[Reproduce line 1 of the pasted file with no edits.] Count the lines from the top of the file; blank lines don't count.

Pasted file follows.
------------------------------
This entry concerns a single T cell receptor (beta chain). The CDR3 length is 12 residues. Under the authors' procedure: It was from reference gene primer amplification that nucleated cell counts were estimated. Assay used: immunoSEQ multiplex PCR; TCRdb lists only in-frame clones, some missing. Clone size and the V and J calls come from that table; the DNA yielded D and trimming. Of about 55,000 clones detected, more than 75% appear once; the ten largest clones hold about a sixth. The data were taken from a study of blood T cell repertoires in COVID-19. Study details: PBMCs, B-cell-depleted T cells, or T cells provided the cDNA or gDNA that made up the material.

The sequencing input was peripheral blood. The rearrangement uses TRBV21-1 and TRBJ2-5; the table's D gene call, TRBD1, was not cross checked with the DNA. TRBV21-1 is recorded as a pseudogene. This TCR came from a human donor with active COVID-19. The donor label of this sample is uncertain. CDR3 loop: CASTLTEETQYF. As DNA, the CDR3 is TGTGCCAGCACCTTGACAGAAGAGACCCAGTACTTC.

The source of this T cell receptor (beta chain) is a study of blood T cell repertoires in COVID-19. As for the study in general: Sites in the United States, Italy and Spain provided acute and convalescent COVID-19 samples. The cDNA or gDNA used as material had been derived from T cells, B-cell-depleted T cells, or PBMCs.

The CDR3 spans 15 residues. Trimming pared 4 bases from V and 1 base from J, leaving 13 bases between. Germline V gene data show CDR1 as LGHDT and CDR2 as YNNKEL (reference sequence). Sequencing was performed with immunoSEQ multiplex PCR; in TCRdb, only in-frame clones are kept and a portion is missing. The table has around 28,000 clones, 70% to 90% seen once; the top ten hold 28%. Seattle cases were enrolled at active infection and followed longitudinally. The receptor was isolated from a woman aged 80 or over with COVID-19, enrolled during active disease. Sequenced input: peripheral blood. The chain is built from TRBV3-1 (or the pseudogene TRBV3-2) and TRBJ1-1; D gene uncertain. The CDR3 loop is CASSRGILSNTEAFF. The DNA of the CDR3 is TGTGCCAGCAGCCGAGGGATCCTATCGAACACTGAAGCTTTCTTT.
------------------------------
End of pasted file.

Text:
This entry concerns a single T cell receptor (beta chain). The CDR3 length is 12 residues. Under the authors' procedure: It was from reference gene primer amplification that nucleated cell counts were estimated. Assay used: immunoSEQ multiplex PCR; TCRdb lists only in-frame clones, some missing. Clone size and the V and J calls come from that table; the DNA yielded D and trimming. Of about 55,000 clones detected, more than 75% appear once; the ten largest clones hold about a sixth. The data were taken from a study of blood T cell repertoires in COVID-19. Study details: PBMCs, B-cell-depleted T cells, or T cells provided the cDNA or gDNA that made up the material.